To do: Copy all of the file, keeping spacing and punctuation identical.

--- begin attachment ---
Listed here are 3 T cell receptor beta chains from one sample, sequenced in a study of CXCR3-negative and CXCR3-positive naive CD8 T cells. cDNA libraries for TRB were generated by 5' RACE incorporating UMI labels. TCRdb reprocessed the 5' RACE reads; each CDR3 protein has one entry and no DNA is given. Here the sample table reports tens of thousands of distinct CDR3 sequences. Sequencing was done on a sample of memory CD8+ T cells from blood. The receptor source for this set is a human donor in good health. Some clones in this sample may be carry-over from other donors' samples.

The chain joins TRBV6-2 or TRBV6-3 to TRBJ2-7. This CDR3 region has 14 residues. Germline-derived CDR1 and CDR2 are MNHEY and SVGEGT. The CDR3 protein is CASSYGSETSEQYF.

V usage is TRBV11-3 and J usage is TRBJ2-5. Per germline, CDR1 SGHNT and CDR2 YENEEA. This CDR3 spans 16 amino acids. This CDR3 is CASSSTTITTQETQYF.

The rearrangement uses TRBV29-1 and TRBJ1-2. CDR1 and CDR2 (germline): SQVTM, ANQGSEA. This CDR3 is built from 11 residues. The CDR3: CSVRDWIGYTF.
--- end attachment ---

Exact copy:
Listed here are 3 T cell receptor beta chains from one sample, sequenced in a study of CXCR3-negative and CXCR3-positive naive CD8 T cells. cDNA libraries for TRB were generated by 5' RACE incorporating UMI labels. TCRdb reprocessed the 5' RACE reads; each CDR3 protein has one entry and no DNA is given. Here the sample table reports tens of thousands of distinct CDR3 sequences. Sequencing was done on a sample of memory CD8+ T cells from blood. The receptor source for this set is a human donor in good health. Some clones in this sample may be carry-over from other donors' samples.

The chain joins TRBV6-2 or TRBV6-3 to TRBJ2-7. This CDR3 region has 14 residues. Germline-derived CDR1 and CDR2 are MNHEY and SVGEGT. The CDR3 protein is CASSYGSETSEQYF.

V usage is TRBV11-3 and J usage is TRBJ2-5. Per germline, CDR1 SGHNT and CDR2 YENEEA. This CDR3 spans 16 amino acids. This CDR3 is CASSSTTITTQETQYF.

The rearrangement uses TRBV29-1 and TRBJ1-2. CDR1 and CDR2 (germline): SQVTM, ANQGSEA. This CDR3 is built from 11 residues. The CDR3: CSVRDWIGYTF.